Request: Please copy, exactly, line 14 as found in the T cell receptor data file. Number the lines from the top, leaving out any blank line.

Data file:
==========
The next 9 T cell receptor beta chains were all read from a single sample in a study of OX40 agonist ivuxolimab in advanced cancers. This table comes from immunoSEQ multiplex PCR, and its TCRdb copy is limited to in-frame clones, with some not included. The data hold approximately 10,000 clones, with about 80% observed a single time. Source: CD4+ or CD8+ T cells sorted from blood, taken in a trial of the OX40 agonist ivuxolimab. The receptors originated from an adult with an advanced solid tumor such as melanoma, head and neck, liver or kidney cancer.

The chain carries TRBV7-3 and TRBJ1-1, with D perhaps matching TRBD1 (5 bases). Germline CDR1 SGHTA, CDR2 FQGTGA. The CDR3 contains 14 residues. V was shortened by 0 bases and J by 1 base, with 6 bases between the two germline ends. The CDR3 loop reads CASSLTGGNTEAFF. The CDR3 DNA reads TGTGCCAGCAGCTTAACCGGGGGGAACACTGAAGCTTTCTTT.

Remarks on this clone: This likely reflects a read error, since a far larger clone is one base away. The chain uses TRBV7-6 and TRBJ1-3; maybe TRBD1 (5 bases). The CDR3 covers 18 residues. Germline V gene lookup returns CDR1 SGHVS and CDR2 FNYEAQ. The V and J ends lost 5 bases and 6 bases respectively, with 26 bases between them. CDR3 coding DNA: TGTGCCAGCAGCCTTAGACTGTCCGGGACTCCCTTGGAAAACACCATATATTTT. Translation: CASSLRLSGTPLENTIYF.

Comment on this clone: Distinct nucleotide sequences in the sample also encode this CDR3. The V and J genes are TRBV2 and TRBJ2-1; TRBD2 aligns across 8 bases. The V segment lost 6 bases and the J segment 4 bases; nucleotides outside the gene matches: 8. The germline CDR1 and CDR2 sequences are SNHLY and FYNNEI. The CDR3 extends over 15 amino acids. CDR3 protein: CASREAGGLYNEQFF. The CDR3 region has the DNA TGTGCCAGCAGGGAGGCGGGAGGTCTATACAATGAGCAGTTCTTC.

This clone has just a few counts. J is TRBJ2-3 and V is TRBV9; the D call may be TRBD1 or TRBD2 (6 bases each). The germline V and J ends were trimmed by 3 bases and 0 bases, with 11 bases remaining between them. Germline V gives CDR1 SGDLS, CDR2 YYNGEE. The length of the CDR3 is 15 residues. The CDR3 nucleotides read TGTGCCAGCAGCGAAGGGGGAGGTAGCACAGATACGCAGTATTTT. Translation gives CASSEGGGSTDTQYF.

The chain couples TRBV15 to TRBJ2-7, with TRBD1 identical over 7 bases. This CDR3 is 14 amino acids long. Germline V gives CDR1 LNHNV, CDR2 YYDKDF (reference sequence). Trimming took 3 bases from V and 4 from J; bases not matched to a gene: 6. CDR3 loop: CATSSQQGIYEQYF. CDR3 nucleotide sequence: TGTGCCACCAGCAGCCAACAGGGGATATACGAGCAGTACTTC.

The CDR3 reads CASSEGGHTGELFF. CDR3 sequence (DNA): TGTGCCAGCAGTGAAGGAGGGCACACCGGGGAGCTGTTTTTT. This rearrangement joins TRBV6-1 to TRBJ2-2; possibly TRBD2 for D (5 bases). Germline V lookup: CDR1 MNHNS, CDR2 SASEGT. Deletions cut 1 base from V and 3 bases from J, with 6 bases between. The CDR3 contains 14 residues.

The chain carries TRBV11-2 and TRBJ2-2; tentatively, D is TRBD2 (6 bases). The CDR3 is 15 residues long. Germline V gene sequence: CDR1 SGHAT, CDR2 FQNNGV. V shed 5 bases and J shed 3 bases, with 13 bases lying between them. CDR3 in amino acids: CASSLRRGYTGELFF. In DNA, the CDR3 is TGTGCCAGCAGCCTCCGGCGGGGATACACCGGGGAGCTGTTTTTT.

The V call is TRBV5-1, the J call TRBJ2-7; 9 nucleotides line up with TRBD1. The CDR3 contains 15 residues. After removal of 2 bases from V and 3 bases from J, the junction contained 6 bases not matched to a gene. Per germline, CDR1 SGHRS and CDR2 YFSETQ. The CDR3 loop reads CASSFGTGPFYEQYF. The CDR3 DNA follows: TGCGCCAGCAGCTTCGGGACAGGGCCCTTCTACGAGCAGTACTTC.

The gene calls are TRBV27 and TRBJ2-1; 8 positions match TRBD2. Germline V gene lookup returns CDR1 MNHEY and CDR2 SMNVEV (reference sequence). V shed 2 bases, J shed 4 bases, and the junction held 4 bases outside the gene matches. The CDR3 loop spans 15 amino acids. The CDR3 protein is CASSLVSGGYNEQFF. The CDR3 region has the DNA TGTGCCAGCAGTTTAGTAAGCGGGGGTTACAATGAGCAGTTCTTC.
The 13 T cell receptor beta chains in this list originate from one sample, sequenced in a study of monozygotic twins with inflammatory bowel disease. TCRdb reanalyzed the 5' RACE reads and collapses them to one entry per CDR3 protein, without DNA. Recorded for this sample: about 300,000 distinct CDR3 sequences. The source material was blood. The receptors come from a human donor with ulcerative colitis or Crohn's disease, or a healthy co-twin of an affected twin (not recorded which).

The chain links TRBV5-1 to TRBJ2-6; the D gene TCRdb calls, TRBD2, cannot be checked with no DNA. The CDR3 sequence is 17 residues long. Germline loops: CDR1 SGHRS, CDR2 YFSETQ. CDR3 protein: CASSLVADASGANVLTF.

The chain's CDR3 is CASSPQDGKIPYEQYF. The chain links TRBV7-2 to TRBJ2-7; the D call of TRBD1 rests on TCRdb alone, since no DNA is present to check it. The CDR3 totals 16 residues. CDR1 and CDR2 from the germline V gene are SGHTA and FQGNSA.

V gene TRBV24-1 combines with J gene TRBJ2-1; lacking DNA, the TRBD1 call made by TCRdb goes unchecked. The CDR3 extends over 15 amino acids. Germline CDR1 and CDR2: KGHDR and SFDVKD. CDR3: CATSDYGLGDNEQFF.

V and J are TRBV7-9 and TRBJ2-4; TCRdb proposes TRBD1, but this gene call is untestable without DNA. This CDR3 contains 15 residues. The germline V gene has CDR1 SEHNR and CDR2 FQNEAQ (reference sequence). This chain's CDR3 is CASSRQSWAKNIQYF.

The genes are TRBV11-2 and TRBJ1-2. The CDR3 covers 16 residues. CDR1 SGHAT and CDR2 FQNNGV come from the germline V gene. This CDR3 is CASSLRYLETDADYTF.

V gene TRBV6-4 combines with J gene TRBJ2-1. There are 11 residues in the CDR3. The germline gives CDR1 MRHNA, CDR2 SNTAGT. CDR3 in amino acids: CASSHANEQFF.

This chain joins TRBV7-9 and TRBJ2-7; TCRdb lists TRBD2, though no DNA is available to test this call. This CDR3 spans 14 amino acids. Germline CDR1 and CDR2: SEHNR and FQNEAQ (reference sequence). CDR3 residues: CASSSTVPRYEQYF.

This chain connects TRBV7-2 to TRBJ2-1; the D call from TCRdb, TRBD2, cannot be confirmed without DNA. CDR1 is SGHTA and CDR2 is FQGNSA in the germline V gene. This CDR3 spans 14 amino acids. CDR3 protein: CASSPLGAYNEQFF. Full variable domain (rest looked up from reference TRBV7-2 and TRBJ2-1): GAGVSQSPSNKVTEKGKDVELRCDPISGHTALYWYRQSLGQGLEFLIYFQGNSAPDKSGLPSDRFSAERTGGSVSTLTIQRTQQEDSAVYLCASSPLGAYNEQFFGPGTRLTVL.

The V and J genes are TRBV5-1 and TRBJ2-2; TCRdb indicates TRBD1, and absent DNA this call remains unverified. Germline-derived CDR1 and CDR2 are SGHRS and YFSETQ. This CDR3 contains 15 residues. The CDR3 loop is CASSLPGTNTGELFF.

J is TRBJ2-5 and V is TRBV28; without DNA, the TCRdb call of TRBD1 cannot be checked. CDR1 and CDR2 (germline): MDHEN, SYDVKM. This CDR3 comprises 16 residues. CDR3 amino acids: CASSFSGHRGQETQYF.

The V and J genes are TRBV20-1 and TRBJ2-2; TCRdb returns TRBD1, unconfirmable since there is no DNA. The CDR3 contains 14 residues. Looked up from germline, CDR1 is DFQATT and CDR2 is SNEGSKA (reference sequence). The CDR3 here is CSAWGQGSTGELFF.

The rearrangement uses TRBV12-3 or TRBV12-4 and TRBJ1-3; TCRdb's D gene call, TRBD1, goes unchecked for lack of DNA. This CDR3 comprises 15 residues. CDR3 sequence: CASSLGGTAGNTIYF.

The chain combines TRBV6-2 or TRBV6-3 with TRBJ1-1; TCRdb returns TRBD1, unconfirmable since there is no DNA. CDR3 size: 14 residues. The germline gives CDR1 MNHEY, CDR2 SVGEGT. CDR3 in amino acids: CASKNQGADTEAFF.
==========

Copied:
V gene TRBV24-1 combines with J gene TRBJ2-1; lacking DNA, the TRBD1 call made by TCRdb goes unchecked. The CDR3 extends over 15 amino acids. Germline CDR1 and CDR2: KGHDR and SFDVKD. CDR3: CATSDYGLGDNEQFF.